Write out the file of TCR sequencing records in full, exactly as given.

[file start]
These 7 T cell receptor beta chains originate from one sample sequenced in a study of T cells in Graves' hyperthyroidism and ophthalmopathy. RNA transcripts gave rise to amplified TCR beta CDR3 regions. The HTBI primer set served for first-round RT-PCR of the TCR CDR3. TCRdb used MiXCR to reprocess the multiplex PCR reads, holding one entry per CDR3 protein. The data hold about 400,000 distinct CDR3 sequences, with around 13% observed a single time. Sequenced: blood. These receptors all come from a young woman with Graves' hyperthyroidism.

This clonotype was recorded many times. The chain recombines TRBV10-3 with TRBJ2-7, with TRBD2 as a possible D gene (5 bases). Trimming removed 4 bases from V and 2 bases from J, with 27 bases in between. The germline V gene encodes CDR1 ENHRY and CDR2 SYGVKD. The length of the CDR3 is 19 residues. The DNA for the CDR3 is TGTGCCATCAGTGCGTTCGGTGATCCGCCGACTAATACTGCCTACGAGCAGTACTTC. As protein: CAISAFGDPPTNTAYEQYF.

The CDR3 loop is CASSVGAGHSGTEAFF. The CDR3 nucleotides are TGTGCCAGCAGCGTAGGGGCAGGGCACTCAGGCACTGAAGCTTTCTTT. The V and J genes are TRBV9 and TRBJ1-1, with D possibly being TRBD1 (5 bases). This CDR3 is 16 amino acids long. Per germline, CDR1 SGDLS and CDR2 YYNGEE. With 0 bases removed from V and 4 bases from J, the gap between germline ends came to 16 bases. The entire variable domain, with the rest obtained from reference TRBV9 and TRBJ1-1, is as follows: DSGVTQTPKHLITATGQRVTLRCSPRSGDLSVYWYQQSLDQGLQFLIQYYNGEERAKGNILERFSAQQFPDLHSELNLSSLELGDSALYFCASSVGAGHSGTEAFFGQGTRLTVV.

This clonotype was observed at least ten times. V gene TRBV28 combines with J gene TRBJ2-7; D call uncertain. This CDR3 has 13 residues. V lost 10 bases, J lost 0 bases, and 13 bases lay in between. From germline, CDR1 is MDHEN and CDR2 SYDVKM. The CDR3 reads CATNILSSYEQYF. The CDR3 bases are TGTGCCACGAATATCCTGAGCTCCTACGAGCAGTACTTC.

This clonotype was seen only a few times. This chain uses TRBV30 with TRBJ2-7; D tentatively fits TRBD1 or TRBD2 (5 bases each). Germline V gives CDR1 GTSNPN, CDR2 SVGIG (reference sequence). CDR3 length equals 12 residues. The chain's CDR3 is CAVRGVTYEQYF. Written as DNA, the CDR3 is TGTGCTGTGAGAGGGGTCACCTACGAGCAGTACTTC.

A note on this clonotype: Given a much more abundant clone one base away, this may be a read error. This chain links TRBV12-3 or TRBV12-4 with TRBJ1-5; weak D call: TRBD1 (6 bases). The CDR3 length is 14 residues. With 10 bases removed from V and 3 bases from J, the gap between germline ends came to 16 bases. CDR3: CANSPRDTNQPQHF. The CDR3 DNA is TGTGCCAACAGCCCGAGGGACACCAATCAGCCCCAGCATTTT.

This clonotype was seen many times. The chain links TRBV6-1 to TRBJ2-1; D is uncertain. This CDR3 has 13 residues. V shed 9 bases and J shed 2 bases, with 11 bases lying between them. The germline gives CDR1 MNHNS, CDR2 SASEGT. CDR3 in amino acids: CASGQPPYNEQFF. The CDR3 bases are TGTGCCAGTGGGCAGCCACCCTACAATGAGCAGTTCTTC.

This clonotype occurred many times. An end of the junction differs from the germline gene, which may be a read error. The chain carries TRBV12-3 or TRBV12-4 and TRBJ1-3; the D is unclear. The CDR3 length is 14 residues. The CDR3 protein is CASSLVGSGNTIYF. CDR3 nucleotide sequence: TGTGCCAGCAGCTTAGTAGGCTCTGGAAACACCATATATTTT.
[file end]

These 7 T cell receptor beta chains originate from one sample sequenced in a study of T cells in Graves' hyperthyroidism and ophthalmopathy. RNA transcripts gave rise to amplified TCR beta CDR3 regions. The HTBI primer set served for first-round RT-PCR of the TCR CDR3. TCRdb used MiXCR to reprocess the multiplex PCR reads, holding one entry per CDR3 protein. The data hold about 400,000 distinct CDR3 sequences, with around 13% observed a single time. Sequenced: blood. These receptors all come from a young woman with Graves' hyperthyroidism.

This clonotype was recorded many times. The chain recombines TRBV10-3 with TRBJ2-7, with TRBD2 as a possible D gene (5 bases). Trimming removed 4 bases from V and 2 bases from J, with 27 bases in between. The germline V gene encodes CDR1 ENHRY and CDR2 SYGVKD. The length of the CDR3 is 19 residues. The DNA for the CDR3 is TGTGCCATCAGTGCGTTCGGTGATCCGCCGACTAATACTGCCTACGAGCAGTACTTC. As protein: CAISAFGDPPTNTAYEQYF.

The CDR3 loop is CASSVGAGHSGTEAFF. The CDR3 nucleotides are TGTGCCAGCAGCGTAGGGGCAGGGCACTCAGGCACTGAAGCTTTCTTT. The V and J genes are TRBV9 and TRBJ1-1, with D possibly being TRBD1 (5 bases). This CDR3 is 16 amino acids long. Per germline, CDR1 SGDLS and CDR2 YYNGEE. With 0 bases removed from V and 4 bases from J, the gap between germline ends came to 16 bases. The entire variable domain, with the rest obtained from reference TRBV9 and TRBJ1-1, is as follows: DSGVTQTPKHLITATGQRVTLRCSPRSGDLSVYWYQQSLDQGLQFLIQYYNGEERAKGNILERFSAQQFPDLHSELNLSSLELGDSALYFCASSVGAGHSGTEAFFGQGTRLTVV.

This clonotype was observed at least ten times. V gene TRBV28 combines with J gene TRBJ2-7; D call uncertain. This CDR3 has 13 residues. V lost 10 bases, J lost 0 bases, and 13 bases lay in between. From germline, CDR1 is MDHEN and CDR2 SYDVKM. The CDR3 reads CATNILSSYEQYF. The CDR3 bases are TGTGCCACGAATATCCTGAGCTCCTACGAGCAGTACTTC.

This clonotype was seen only a few times. This chain uses TRBV30 with TRBJ2-7; D tentatively fits TRBD1 or TRBD2 (5 bases each). Germline V gives CDR1 GTSNPN, CDR2 SVGIG (reference sequence). CDR3 length equals 12 residues. The chain's CDR3 is CAVRGVTYEQYF. Written as DNA, the CDR3 is TGTGCTGTGAGAGGGGTCACCTACGAGCAGTACTTC.

A note on this clonotype: Given a much more abundant clone one base away, this may be a read error. This chain links TRBV12-3 or TRBV12-4 with TRBJ1-5; weak D call: TRBD1 (6 bases). The CDR3 length is 14 residues. With 10 bases removed from V and 3 bases from J, the gap between germline ends came to 16 bases. CDR3: CANSPRDTNQPQHF. The CDR3 DNA is TGTGCCAACAGCCCGAGGGACACCAATCAGCCCCAGCATTTT.

This clonotype was seen many times. The chain links TRBV6-1 to TRBJ2-1; D is uncertain. This CDR3 has 13 residues. V shed 9 bases and J shed 2 bases, with 11 bases lying between them. The germline gives CDR1 MNHNS, CDR2 SASEGT. CDR3 in amino acids: CASGQPPYNEQFF. The CDR3 bases are TGTGCCAGTGGGCAGCCACCCTACAATGAGCAGTTCTTC.

This clonotype occurred many times. An end of the junction differs from the germline gene, which may be a read error. The chain carries TRBV12-3 or TRBV12-4 and TRBJ1-3; the D is unclear. The CDR3 length is 14 residues. The CDR3 protein is CASSLVGSGNTIYF. CDR3 nucleotide sequence: TGTGCCAGCAGCTTAGTAGGCTCTGGAAACACCATATATTTT.